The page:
23 January 2013, early evening

P.T. Anderson knows how to make movies. I watched The Master at the Lightbox and it was fantastic. The movie is about the relationship between a shell shocked WWII vet and a charismatic cult leader. Joaquin Phoenix gives a stellar performance. He is unbelievably good in this film. Philip Seymour Hoffman is excellent as usual. This film also featured some of the best cinematography I’ve seen in a long while. I got to see the 70mm print and it looked amazing. The film is really quite affecting. Go watch this film.

Also, I feel like P.T. Anderson loves shots of people running frantically.

The official The Master website.


Life of Pi

   21 January 2013, terribly early in the morning

I watched Life of Pi over the holidays, in 3D no less. The bulk of the film, like the book it is based on, follows a boy as he travels shipwrecked across the ocean in a small boat with a Bengal tiger. I should start by saying I feel like an idiot because I had thought they had an actual tiger for many of the shots in the film, but the tiger in the film is completely computer animated. It’s insane how good it looks. It’s a nice uplifting film. Both the book and the film have one of my favourite lines of text ever, which I won’t ruin for you now. I had never seen anything in 3D before and I thought Life of Pi actually looked quite amazing in 3D: nothing felt cheesy about it. So yeah, go watch this film. I thought it does the book justice.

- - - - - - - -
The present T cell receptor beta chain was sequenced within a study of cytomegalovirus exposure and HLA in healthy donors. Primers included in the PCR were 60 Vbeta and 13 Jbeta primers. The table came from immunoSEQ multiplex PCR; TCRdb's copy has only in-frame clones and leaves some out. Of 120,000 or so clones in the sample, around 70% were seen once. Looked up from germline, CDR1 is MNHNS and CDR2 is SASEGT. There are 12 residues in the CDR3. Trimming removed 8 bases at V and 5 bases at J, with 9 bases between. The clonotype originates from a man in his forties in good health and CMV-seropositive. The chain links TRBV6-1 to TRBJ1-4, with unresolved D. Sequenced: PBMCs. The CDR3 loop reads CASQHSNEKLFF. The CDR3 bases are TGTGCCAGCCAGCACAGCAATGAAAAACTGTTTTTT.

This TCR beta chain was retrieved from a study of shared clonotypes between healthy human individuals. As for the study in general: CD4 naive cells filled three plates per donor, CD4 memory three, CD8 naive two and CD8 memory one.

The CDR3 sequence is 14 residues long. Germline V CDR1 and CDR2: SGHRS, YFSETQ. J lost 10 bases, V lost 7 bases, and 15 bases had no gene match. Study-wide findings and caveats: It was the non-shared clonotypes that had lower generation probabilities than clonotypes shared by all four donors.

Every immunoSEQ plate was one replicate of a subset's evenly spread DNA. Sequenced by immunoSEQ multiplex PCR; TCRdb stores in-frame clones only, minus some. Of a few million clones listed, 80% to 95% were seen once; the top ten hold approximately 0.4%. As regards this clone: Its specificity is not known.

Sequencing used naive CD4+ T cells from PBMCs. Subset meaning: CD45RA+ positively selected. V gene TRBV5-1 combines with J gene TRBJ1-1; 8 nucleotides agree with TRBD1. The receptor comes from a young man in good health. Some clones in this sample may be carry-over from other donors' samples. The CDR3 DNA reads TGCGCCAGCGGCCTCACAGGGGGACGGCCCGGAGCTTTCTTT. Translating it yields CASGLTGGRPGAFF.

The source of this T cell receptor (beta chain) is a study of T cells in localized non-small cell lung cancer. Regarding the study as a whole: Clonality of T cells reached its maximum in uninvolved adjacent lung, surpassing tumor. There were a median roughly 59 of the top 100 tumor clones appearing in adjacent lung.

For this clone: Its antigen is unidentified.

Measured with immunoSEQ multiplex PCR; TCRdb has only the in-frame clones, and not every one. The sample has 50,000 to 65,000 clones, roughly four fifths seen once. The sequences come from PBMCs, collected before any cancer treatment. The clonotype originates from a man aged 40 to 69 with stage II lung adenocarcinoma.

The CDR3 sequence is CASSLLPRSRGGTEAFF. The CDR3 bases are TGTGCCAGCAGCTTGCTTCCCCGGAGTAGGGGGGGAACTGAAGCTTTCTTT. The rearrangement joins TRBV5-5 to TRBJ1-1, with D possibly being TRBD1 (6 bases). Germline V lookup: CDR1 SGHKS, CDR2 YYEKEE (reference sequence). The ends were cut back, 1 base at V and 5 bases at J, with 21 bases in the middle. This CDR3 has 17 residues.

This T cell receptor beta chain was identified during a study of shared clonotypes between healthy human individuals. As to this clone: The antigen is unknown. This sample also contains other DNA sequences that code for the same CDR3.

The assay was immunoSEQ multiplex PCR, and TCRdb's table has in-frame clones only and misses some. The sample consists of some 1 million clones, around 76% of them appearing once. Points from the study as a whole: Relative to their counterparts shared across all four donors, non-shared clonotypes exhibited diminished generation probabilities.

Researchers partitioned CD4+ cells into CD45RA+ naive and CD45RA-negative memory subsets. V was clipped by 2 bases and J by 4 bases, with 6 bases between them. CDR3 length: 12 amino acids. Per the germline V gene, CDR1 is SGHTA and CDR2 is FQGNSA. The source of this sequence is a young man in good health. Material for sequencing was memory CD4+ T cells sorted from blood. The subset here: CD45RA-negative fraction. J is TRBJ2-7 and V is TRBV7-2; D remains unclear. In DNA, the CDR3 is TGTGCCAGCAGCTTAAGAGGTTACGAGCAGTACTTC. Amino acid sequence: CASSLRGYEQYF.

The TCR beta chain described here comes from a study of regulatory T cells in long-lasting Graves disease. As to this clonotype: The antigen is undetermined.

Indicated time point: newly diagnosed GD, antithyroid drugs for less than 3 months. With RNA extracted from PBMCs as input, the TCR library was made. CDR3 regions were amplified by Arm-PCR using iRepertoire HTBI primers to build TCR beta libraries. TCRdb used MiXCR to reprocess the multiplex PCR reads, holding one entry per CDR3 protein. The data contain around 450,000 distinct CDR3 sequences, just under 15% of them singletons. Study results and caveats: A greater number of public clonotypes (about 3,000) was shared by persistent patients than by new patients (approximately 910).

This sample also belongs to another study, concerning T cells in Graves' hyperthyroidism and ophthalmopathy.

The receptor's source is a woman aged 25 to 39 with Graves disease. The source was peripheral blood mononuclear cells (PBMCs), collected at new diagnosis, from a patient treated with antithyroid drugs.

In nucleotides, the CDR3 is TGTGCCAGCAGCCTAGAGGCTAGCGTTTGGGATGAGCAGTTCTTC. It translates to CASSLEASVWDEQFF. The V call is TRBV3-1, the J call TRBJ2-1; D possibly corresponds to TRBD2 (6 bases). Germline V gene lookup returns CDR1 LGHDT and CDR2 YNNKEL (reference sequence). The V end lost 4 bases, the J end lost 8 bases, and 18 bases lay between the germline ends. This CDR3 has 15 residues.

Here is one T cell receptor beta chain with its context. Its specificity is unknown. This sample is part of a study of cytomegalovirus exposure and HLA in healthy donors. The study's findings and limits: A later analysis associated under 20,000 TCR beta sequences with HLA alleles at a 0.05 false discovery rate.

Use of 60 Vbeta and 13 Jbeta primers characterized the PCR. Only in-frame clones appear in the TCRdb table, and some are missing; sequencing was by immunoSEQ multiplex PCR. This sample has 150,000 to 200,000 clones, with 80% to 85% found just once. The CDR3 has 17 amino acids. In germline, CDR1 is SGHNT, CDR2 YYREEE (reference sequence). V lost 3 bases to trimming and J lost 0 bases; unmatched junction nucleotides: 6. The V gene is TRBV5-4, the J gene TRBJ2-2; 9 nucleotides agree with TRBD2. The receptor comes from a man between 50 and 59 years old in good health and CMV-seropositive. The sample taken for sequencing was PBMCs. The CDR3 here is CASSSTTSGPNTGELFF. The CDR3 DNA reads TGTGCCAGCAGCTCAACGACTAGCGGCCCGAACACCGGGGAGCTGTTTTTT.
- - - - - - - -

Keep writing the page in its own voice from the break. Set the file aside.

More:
Comment [2]  

Sea of Poppies

   11 January 2013, early morning

I finished reading Sea of Poppies by Amitav Ghosh. Shima has declared it one of her favourite books, if not her absolute favourite book. That’s a pretty strong endorsement. It’s been well reviewed as well. As I started reading I wasn’t sure what all the fuss was about.

The book begins in a rural village in North India and ends on the high seas of the Indian Ocean. The road between those two points is a little bit slow. We meet character after seemingly unrelated character. Slowly you start to see where they will all end up. By the time you get to the third section of the book the story has really picked up. I am remiss to say much more than that. Suffice it to say its some solid historical fiction with a great cast of characters. Sea of Poppies reminds me of what a well edited Neal Stephenson story might look like. The language and sailor slang much of the book’s dialog is written in can be a bit impenetrable at times, though one can usually figure out the sentiment trying to be conveyed.